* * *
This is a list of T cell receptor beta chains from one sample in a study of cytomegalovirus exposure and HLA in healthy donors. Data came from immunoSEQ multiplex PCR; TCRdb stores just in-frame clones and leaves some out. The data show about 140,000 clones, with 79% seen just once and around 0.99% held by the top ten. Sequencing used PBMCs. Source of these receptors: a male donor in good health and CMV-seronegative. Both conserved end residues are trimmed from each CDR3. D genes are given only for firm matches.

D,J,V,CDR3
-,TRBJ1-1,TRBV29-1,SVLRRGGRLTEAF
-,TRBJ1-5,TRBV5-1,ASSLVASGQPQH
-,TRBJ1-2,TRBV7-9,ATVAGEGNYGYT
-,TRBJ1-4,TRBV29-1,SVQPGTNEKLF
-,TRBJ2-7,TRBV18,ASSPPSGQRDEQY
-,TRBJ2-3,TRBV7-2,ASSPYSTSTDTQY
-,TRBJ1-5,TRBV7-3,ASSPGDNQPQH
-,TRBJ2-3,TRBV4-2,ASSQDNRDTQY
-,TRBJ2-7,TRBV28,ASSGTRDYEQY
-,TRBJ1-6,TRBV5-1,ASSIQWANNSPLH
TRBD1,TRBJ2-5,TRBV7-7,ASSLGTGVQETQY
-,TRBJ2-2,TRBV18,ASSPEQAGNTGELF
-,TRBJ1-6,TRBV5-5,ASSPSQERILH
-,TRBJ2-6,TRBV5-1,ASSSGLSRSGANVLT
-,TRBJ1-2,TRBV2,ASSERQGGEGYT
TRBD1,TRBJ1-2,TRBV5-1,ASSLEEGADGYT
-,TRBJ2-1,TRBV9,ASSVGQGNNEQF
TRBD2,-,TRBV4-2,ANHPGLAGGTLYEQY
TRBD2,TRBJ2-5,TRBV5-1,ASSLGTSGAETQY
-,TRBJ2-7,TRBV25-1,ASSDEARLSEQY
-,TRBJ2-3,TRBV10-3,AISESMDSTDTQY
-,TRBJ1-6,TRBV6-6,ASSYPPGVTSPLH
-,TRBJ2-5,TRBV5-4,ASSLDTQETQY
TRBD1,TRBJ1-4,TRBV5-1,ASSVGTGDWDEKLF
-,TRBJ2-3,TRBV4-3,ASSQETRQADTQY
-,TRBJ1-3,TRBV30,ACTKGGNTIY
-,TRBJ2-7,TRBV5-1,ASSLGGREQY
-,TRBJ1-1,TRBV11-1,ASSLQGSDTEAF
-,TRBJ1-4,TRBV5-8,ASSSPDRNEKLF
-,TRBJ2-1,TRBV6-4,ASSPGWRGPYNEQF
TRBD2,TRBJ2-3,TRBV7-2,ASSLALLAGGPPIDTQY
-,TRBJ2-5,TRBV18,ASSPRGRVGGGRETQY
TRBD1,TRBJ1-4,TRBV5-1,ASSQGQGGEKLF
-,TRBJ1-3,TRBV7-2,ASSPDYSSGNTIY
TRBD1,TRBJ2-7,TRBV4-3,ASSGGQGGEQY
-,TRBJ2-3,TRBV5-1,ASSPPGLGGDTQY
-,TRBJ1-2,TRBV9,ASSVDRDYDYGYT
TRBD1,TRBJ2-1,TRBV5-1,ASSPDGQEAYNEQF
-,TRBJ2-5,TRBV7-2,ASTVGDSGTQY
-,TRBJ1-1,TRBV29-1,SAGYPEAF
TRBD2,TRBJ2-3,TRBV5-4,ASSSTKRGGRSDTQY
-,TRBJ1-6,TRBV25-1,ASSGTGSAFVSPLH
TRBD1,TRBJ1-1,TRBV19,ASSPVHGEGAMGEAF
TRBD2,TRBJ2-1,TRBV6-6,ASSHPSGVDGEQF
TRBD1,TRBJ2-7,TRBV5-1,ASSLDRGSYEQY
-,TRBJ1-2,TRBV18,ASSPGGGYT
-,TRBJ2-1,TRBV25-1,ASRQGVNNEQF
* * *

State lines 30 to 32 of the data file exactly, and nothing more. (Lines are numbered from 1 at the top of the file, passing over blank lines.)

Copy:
-,TRBJ1-1,TRBV11-1,ASSLQGSDTEAF
-,TRBJ1-4,TRBV5-8,ASSSPDRNEKLF
-,TRBJ2-1,TRBV6-4,ASSPGWRGPYNEQF